First Printing of Robert E. Lee’s General Orders No. 9
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“With unceasing admiration of your constancy and devotion to your country, and a grateful remembrance of your kind and generous consideration of myself, I bid you an affectionate farewell.” [ROBERT E. LEE].
Broadside Signed in type “R. E. Lee, General”: “General Orders No. 9”, “Head Quarters Army Northern Virginia [near Appomattox Court House], April 10th, 1865.” Very rare unrecorded variant.
This is very likely the first printing of Lee’s farewell to his troops, one of the most famous documents written during the Civil War and perhaps the most famous military order in American history. It is an unrecorded, hitherto unknown variant, possibly an expedient field printing, printed on verso of a recycled partial Confederate commissary’s receipt with the printed dateline “Lynchburg, Va.” in the heading.
For four years, Robert E. Lee and his Army of Northern Virginia represented the Confederacy’s best hope for winning the war. But by April 1865, almost every major Southern city had fallen to advancing Union forces. On April 7, 1865, Lee received a message from Ulysses S. Grant: “The result of last week must convince you of the hopelessness of further resistance…I…regard it as my duty to shift from myself the responsibility of any further effusion of blood, by asking you to surrender that portion of the Confederates States Army known as the Army of Northern Virginia.”
Lee responded: “Though not entertaining the opinion you expressed of the hopelessness of further resistance on the part of the Army of Northern Virginia, I reciprocate your desire to avoid the useless effusion of blood, and therefore, before considering your proposition, ask the terms you will offer on condition of its surrender.”
More than half a dozen notes passed between Grant and Lee, until on April 9th, Lee reluctantly decided to accept Grant’s terms. “There is nothing left for me to do but to go and see General Grant…and I would rather die a thousand deaths.”
Charles Marshall, Lee’s aide-de-camp, drafted terms for surrender of the Army of Northern Virginia, chose the sight of the surrender meeting, and was the only Confederate in the McLean House besides Lee. The morning after the surrender, Marshall found some privacy in Lee’s ambulance, with an orderly posted outside to deflect distractions, and penned General Orders No. 9.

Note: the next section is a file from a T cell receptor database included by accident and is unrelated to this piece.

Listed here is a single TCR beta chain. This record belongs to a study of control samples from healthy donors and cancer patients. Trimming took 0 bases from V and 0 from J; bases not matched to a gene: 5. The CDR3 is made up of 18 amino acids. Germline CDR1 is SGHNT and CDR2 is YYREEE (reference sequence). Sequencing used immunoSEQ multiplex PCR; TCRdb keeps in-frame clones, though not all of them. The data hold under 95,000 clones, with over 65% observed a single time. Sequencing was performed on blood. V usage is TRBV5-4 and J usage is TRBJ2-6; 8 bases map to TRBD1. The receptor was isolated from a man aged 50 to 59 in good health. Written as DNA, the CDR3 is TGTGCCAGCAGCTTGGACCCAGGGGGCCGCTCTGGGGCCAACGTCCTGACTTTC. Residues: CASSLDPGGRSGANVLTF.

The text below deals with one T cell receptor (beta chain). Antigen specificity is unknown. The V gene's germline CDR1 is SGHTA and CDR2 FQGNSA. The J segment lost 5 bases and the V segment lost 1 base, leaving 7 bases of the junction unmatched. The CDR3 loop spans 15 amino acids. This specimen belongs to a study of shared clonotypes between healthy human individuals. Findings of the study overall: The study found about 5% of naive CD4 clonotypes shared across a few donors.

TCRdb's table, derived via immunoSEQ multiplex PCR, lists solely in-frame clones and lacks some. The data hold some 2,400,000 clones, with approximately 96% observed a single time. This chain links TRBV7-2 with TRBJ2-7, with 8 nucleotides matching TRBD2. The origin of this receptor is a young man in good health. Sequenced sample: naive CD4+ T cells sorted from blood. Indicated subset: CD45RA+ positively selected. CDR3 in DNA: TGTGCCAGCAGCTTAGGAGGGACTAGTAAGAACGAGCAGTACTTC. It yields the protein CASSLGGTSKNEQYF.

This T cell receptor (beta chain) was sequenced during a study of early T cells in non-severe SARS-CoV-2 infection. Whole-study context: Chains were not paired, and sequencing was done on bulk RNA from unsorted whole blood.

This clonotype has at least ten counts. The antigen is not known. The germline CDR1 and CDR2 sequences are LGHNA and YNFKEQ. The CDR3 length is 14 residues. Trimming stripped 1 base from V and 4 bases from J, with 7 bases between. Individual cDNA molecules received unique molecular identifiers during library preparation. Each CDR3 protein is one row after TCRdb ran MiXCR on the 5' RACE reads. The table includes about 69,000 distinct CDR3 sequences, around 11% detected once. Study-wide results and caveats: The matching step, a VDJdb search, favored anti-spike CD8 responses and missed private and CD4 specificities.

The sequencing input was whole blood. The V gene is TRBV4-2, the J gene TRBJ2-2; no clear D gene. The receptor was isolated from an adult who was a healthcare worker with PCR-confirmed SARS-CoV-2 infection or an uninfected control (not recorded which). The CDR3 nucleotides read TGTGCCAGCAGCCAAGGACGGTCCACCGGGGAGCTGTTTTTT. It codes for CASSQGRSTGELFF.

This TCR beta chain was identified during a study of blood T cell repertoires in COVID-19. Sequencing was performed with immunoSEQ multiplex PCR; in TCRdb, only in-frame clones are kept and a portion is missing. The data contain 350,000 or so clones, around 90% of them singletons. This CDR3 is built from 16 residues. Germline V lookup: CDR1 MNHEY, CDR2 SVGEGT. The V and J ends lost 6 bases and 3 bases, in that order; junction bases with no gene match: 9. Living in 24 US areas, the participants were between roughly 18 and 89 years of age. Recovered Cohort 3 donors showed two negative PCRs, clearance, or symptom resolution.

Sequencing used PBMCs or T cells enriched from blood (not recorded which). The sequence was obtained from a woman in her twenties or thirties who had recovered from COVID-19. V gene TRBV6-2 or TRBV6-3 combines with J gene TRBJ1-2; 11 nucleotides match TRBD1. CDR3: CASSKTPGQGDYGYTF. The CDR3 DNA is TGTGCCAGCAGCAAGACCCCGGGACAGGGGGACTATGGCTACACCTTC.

Marshall described how General Order No. 9 came to be: “On the night of April 9th…General Lee sat with several of us at a fire in front of his tent, and after some conversation about the army and the events of the day in which his feelings toward his men were strongly expressed, he told me to prepare an order to the troops….”
Lee edited the first draft, making a few minor changes and striking out a paragraph which he felt would keep alive the current hostilities between the North and South. Lee hoped his order would help ease the South’s humiliation and sense of loss that came with the surrender.
This General Orders’ text is hand-set letterpress, exhibiting a hurried quality, as evidenced by a misspelled word, a line of type that goes off horizontal, and spacing errors within the text. The distinctly crude quality of the print suggests it was hurriedly printed. The text has slight grammar and punctuation differences from that published in the Wartime Papers of R.E. Lee, plus a few differences in wording (which, however, can also be found in the various manuscript copies Lee signed). Based on these characteristics, the handbill has the “feel” of field-printed, perhaps from Appomattox. Yet other indications of this unrecorded printing suggest that it was printed in Lynchburg within a very few days of the issuance date, April 10th. First, the necessity form itself is an A(rmy) of the C(onfederate) S(tates) form, datelined Lynchburg. Second, the Virginia State Confederate government had fled Richmond and convened in Lynchburg until April 10th, then finally to Danville. Third, the textual variances suggest a very early transcription. Lynchburg being 20 miles from Appomattox it is possible that this transcription came from a fleeing Confederate soldier. Hundreds of Confederates refused to surrender at Appomattox, heading South in hopes of joining General Joe Johnston (until he surrendered the Army of the Tennessee on April 26th in North Carolina). Fourth, after the terms had been agreed upon, Union soldiers worked for the next two days in the Clover Hill Tavern at Appomattox to print more than 28,000 parole passes that would permit Confederate soldiers to return home with their horses and mules without being hampered by Union patrols. When the presses at the Clover Hill Tavern gave out, the work was finished in Lynchburg.